It’s not yet known, however, for its haute cuisine.
While an increase in international visitors means that’s likely to change soon, in the past it’s been down to the scarcity of arable land in this volcanic country on the edge of the Arctic.
But Icelanders have always been resourceful, and while some of their heritage foods might be quite exotic for a visitor, for locals they provide a direct link to the past.
Here are 10 of the most unusual.
Hakarl– Kæstur hákarl (“treated shark”) is the one infamous Icelandic dish most tourists are made to try at least once. Hákarl, in short, is Greenland shark — or other sleeper shark which has been prepared by a fermentation process (buried underground for 6-12 weeks, actually) and then hung to dry for four to five months.
Puffin– Icelanders also, according to legend, sometimes eat the friendly seabird puffin. Visitors can actually order them in many tourist restaurants in Reykjavík, usually smoked to taste almost like pastrami, or broiled in lumps resembling liver. But do Icelanders really eat cute birds with colorful beaks?. Says Arngrímur: “I’ve never tasted puffin, but I can tell you that until the age of 15 or so I thought that puffin was explicitly a British bird.
Skyr – Is a dairy product, closely resembling full-fat Greek yogurt but with a much milder flavor. It’s been a part of Icelandic cuisine for more than a thousand years, and is made of pasteurized skimmed milk and a bacteria culture only found in Iceland. It’s traditionally served with milk and a topping of sugar, often for breakfast, and is usually an essential dish of all Icelandic childhoods.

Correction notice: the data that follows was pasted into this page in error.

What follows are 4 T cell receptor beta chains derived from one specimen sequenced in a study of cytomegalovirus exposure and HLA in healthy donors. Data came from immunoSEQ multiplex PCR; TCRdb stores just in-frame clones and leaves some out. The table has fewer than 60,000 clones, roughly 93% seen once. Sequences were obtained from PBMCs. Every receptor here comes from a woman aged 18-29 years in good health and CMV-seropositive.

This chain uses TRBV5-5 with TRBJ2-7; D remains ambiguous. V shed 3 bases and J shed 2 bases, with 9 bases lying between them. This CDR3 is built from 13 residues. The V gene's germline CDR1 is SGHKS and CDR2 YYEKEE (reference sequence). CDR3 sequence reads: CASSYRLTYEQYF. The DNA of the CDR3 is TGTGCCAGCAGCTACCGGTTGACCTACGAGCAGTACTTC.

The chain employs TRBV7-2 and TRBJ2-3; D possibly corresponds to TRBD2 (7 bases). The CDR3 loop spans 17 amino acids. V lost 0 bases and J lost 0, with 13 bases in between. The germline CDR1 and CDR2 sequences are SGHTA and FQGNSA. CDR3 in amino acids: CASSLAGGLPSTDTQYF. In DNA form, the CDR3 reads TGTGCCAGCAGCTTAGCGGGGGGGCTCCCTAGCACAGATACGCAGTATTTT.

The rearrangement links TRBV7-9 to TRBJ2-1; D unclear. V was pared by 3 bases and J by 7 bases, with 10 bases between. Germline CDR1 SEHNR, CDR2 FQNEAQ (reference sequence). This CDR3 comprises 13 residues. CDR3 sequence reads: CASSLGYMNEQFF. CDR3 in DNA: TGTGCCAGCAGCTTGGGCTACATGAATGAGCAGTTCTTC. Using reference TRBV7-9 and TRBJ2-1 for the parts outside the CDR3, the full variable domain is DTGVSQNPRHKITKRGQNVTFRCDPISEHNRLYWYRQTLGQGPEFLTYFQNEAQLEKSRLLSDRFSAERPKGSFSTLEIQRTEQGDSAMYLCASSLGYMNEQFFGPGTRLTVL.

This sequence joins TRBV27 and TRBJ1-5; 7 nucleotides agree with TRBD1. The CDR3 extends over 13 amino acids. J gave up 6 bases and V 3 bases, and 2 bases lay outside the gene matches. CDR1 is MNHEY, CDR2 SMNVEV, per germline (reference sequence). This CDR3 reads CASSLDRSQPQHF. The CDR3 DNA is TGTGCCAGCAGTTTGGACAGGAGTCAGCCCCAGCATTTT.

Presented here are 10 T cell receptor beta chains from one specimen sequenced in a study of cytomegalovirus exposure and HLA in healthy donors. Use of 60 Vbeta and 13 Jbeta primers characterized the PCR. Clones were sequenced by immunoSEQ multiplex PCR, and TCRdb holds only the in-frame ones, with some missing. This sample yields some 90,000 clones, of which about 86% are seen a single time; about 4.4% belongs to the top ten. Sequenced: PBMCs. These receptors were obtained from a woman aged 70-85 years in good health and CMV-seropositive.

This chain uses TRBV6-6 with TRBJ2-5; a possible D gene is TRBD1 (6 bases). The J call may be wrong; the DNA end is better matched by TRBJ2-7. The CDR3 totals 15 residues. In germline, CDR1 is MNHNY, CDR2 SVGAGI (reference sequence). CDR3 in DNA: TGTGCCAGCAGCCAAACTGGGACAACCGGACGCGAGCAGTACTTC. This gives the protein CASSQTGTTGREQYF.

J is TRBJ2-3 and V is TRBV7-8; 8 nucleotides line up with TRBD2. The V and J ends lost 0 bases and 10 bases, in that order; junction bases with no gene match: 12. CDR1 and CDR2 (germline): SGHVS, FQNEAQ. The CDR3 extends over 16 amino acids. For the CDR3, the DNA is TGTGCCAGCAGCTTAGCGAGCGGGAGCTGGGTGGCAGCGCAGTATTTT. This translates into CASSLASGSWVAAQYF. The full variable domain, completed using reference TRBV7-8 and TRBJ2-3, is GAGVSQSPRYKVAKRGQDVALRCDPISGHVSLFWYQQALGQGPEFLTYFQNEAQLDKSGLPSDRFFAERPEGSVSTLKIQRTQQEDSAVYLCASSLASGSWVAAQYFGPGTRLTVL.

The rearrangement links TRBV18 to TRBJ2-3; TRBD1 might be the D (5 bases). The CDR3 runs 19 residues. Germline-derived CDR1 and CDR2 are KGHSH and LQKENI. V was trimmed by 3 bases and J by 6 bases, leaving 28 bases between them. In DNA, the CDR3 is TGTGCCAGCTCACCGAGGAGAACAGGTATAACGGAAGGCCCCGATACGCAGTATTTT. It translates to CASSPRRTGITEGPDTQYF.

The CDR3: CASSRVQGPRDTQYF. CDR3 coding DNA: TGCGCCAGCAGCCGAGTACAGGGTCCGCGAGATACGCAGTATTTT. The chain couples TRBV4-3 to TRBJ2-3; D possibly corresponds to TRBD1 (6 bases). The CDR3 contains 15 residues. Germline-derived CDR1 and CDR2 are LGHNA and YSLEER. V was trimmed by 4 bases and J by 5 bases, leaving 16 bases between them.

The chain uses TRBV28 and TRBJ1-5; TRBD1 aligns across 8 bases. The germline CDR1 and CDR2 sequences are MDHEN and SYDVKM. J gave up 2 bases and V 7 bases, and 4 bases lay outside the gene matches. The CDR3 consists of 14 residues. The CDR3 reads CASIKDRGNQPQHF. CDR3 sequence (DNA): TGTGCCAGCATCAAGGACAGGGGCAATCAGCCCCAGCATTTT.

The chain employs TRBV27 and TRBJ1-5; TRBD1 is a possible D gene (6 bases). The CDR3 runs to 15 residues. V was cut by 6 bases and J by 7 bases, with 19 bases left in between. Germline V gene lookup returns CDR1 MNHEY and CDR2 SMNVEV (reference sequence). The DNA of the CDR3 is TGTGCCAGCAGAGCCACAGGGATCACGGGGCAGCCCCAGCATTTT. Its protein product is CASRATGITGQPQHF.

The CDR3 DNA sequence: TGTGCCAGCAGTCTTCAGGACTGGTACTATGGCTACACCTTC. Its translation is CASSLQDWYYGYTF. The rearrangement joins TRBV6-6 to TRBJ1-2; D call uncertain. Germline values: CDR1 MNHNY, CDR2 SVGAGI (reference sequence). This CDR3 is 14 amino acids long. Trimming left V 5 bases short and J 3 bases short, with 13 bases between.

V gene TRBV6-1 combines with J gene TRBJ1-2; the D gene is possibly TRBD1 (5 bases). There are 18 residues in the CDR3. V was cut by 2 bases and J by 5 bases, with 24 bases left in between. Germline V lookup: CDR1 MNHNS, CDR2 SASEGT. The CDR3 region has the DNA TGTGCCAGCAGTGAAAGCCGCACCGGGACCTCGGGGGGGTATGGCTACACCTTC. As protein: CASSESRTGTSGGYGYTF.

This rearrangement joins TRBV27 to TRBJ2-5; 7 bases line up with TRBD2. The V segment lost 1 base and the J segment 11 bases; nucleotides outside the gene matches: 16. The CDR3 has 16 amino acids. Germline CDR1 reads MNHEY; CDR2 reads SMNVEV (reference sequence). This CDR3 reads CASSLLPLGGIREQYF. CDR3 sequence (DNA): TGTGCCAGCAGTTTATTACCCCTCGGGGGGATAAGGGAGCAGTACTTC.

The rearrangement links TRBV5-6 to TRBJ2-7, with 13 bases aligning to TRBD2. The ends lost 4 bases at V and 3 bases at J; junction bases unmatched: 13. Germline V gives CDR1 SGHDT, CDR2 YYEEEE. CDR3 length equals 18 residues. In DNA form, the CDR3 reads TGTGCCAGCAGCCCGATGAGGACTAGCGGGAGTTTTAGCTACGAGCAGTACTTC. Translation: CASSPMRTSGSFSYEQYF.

– The first seafood on our list: Harðfiskur is basically fish jerky made from wind-dried fish (often cod, haddock or seawolf). It can be found in all supermarkets in Iceland. Harðfiskur, which Icelanders usually eat slathered with butter, often comes in colorful packaging illustrated with comic figures to attract young children. It’s no surprise Icelanders get hooked on fish at a young age.
– This is the one dish that’ll appeal to most visitors. Fish stew, or plokkfiskur, consists of boiled fresh cod or haddock filets, mashed together with potatoes and a roux-based white sauce. It’s often served with Icelandic rye bread and butter. This is proper family and comfort food, and most local families will have their own version. In the past, plokkfiskur was a means to preserve leftovers, though today most families buy fresh fish to make the stew.
Svið – Or smoked sheep’s head, is another traditional dish and also part of the midwinter Þorrablót celebrations. This one sees a sheep’s head cut in half, singed to remove the fur, boiled with the brain removed, and served with scoops of mashed potato and turnip. Svið is another throwback to leaner times when no part of the animal was allowed to go to waste.
Can’t resist trying a plate of svið with all the trimmings? The Fljótt og Gott restaurant in Reykjavík’s main bus terminal will oblige.
sviðasulta – (head cheese), made from bits of svið pressed into gelatinous loaves pickled in whey. While not known for its pleasant smell, some Icelanders still like to eat it. Says Vídalín: “Regular people don’t celebrate Þorrablót so much, it’s more of a workplace thing, and few people actually like the food. I like it but my family doesn’t, so I can’t really buy it for myself because they claim they can smell it a mile away.” Sheep’s head jelly can be tried as part of a plate of traditional Icelandic food at Cafe Loki, opposite the impressive Hallgrímskirkja cathedral in Reykjavík.